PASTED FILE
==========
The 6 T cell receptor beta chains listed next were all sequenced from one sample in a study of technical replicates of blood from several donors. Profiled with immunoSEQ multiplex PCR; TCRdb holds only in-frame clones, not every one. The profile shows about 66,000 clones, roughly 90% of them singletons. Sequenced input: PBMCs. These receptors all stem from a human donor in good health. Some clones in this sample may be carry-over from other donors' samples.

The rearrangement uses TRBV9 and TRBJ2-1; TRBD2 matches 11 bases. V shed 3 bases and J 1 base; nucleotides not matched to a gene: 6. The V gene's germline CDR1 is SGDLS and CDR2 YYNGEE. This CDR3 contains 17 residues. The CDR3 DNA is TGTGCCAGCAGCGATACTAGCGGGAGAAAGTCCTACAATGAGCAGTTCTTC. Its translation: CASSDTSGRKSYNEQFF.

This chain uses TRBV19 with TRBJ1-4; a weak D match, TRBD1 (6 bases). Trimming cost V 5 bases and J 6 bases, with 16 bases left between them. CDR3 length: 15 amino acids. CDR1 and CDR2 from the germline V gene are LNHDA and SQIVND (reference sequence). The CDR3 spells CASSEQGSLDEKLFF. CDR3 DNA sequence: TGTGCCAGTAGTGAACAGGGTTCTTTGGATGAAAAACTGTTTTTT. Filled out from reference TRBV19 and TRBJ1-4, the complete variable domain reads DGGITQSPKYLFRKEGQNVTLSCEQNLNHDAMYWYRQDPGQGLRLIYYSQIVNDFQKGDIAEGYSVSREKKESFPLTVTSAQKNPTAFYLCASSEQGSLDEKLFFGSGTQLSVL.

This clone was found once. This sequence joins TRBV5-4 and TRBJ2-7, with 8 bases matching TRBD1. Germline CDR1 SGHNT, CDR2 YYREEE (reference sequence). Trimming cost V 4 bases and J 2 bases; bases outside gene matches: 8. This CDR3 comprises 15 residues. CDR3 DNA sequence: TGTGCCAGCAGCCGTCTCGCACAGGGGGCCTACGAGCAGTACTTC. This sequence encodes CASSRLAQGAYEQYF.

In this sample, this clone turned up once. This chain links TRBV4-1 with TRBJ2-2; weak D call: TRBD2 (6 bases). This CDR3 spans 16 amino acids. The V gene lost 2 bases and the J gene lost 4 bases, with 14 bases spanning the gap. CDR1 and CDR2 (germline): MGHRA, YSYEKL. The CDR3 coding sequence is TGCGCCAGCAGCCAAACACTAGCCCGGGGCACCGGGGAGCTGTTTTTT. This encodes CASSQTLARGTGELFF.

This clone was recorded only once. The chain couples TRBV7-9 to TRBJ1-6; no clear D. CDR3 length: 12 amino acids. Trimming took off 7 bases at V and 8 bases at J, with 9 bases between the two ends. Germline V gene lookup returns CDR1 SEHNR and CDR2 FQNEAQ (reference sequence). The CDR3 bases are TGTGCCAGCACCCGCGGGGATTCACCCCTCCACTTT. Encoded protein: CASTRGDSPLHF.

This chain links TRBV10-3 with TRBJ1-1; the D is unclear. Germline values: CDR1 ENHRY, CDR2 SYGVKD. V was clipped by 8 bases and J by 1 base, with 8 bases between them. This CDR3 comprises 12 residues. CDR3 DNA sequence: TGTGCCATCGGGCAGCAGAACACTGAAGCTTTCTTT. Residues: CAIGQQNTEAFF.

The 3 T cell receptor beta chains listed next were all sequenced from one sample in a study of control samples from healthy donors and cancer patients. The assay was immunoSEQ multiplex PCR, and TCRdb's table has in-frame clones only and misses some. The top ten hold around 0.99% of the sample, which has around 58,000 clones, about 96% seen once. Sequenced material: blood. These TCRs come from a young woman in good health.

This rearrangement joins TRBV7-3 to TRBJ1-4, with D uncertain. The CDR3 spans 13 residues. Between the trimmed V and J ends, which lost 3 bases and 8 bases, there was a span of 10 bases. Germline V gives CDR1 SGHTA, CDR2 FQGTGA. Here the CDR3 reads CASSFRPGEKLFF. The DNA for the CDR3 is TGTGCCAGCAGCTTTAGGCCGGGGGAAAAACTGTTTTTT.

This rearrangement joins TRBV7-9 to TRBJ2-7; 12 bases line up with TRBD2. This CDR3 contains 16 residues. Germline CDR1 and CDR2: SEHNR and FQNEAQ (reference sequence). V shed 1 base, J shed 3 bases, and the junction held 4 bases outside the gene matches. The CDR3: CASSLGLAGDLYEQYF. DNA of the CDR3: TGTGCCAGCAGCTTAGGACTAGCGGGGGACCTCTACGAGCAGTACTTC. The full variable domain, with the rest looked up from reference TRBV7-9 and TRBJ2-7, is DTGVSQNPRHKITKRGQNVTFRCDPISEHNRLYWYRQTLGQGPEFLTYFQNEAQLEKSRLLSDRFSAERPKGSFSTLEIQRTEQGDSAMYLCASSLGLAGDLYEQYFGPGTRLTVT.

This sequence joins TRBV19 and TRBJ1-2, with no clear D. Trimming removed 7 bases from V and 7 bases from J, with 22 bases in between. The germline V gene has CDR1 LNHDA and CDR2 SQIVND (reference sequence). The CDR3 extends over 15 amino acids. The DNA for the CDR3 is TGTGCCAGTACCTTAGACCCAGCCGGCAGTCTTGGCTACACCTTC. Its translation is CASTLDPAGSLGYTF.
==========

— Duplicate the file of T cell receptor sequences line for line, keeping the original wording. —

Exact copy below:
The 6 T cell receptor beta chains listed next were all sequenced from one sample in a study of technical replicates of blood from several donors. Profiled with immunoSEQ multiplex PCR; TCRdb holds only in-frame clones, not every one. The profile shows about 66,000 clones, roughly 90% of them singletons. Sequenced input: PBMCs. These receptors all stem from a human donor in good health. Some clones in this sample may be carry-over from other donors' samples.

The rearrangement uses TRBV9 and TRBJ2-1; TRBD2 matches 11 bases. V shed 3 bases and J 1 base; nucleotides not matched to a gene: 6. The V gene's germline CDR1 is SGDLS and CDR2 YYNGEE. This CDR3 contains 17 residues. The CDR3 DNA is TGTGCCAGCAGCGATACTAGCGGGAGAAAGTCCTACAATGAGCAGTTCTTC. Its translation: CASSDTSGRKSYNEQFF.

This chain uses TRBV19 with TRBJ1-4; a weak D match, TRBD1 (6 bases). Trimming cost V 5 bases and J 6 bases, with 16 bases left between them. CDR3 length: 15 amino acids. CDR1 and CDR2 from the germline V gene are LNHDA and SQIVND (reference sequence). The CDR3 spells CASSEQGSLDEKLFF. CDR3 DNA sequence: TGTGCCAGTAGTGAACAGGGTTCTTTGGATGAAAAACTGTTTTTT. Filled out from reference TRBV19 and TRBJ1-4, the complete variable domain reads DGGITQSPKYLFRKEGQNVTLSCEQNLNHDAMYWYRQDPGQGLRLIYYSQIVNDFQKGDIAEGYSVSREKKESFPLTVTSAQKNPTAFYLCASSEQGSLDEKLFFGSGTQLSVL.

This clone was found once. This sequence joins TRBV5-4 and TRBJ2-7, with 8 bases matching TRBD1. Germline CDR1 SGHNT, CDR2 YYREEE (reference sequence). Trimming cost V 4 bases and J 2 bases; bases outside gene matches: 8. This CDR3 comprises 15 residues. CDR3 DNA sequence: TGTGCCAGCAGCCGTCTCGCACAGGGGGCCTACGAGCAGTACTTC. This sequence encodes CASSRLAQGAYEQYF.

In this sample, this clone turned up once. This chain links TRBV4-1 with TRBJ2-2; weak D call: TRBD2 (6 bases). This CDR3 spans 16 amino acids. The V gene lost 2 bases and the J gene lost 4 bases, with 14 bases spanning the gap. CDR1 and CDR2 (germline): MGHRA, YSYEKL. The CDR3 coding sequence is TGCGCCAGCAGCCAAACACTAGCCCGGGGCACCGGGGAGCTGTTTTTT. This encodes CASSQTLARGTGELFF.

This clone was recorded only once. The chain couples TRBV7-9 to TRBJ1-6; no clear D. CDR3 length: 12 amino acids. Trimming took off 7 bases at V and 8 bases at J, with 9 bases between the two ends. Germline V gene lookup returns CDR1 SEHNR and CDR2 FQNEAQ (reference sequence). The CDR3 bases are TGTGCCAGCACCCGCGGGGATTCACCCCTCCACTTT. Encoded protein: CASTRGDSPLHF.

This chain links TRBV10-3 with TRBJ1-1; the D is unclear. Germline values: CDR1 ENHRY, CDR2 SYGVKD. V was clipped by 8 bases and J by 1 base, with 8 bases between them. This CDR3 comprises 12 residues. CDR3 DNA sequence: TGTGCCATCGGGCAGCAGAACACTGAAGCTTTCTTT. Residues: CAIGQQNTEAFF.

The 3 T cell receptor beta chains listed next were all sequenced from one sample in a study of control samples from healthy donors and cancer patients. The assay was immunoSEQ multiplex PCR, and TCRdb's table has in-frame clones only and misses some. The top ten hold around 0.99% of the sample, which has around 58,000 clones, about 96% seen once. Sequenced material: blood. These TCRs come from a young woman in good health.

This rearrangement joins TRBV7-3 to TRBJ1-4, with D uncertain. The CDR3 spans 13 residues. Between the trimmed V and J ends, which lost 3 bases and 8 bases, there was a span of 10 bases. Germline V gives CDR1 SGHTA, CDR2 FQGTGA. Here the CDR3 reads CASSFRPGEKLFF. The DNA for the CDR3 is TGTGCCAGCAGCTTTAGGCCGGGGGAAAAACTGTTTTTT.

This rearrangement joins TRBV7-9 to TRBJ2-7; 12 bases line up with TRBD2. This CDR3 contains 16 residues. Germline CDR1 and CDR2: SEHNR and FQNEAQ (reference sequence). V shed 1 base, J shed 3 bases, and the junction held 4 bases outside the gene matches. The CDR3: CASSLGLAGDLYEQYF. DNA of the CDR3: TGTGCCAGCAGCTTAGGACTAGCGGGGGACCTCTACGAGCAGTACTTC. The full variable domain, with the rest looked up from reference TRBV7-9 and TRBJ2-7, is DTGVSQNPRHKITKRGQNVTFRCDPISEHNRLYWYRQTLGQGPEFLTYFQNEAQLEKSRLLSDRFSAERPKGSFSTLEIQRTEQGDSAMYLCASSLGLAGDLYEQYFGPGTRLTVT.

This sequence joins TRBV19 and TRBJ1-2, with no clear D. Trimming removed 7 bases from V and 7 bases from J, with 22 bases in between. The germline V gene has CDR1 LNHDA and CDR2 SQIVND (reference sequence). The CDR3 extends over 15 amino acids. The DNA for the CDR3 is TGTGCCAGTACCTTAGACCCAGCCGGCAGTCTTGGCTACACCTTC. Its translation is CASTLDPAGSLGYTF.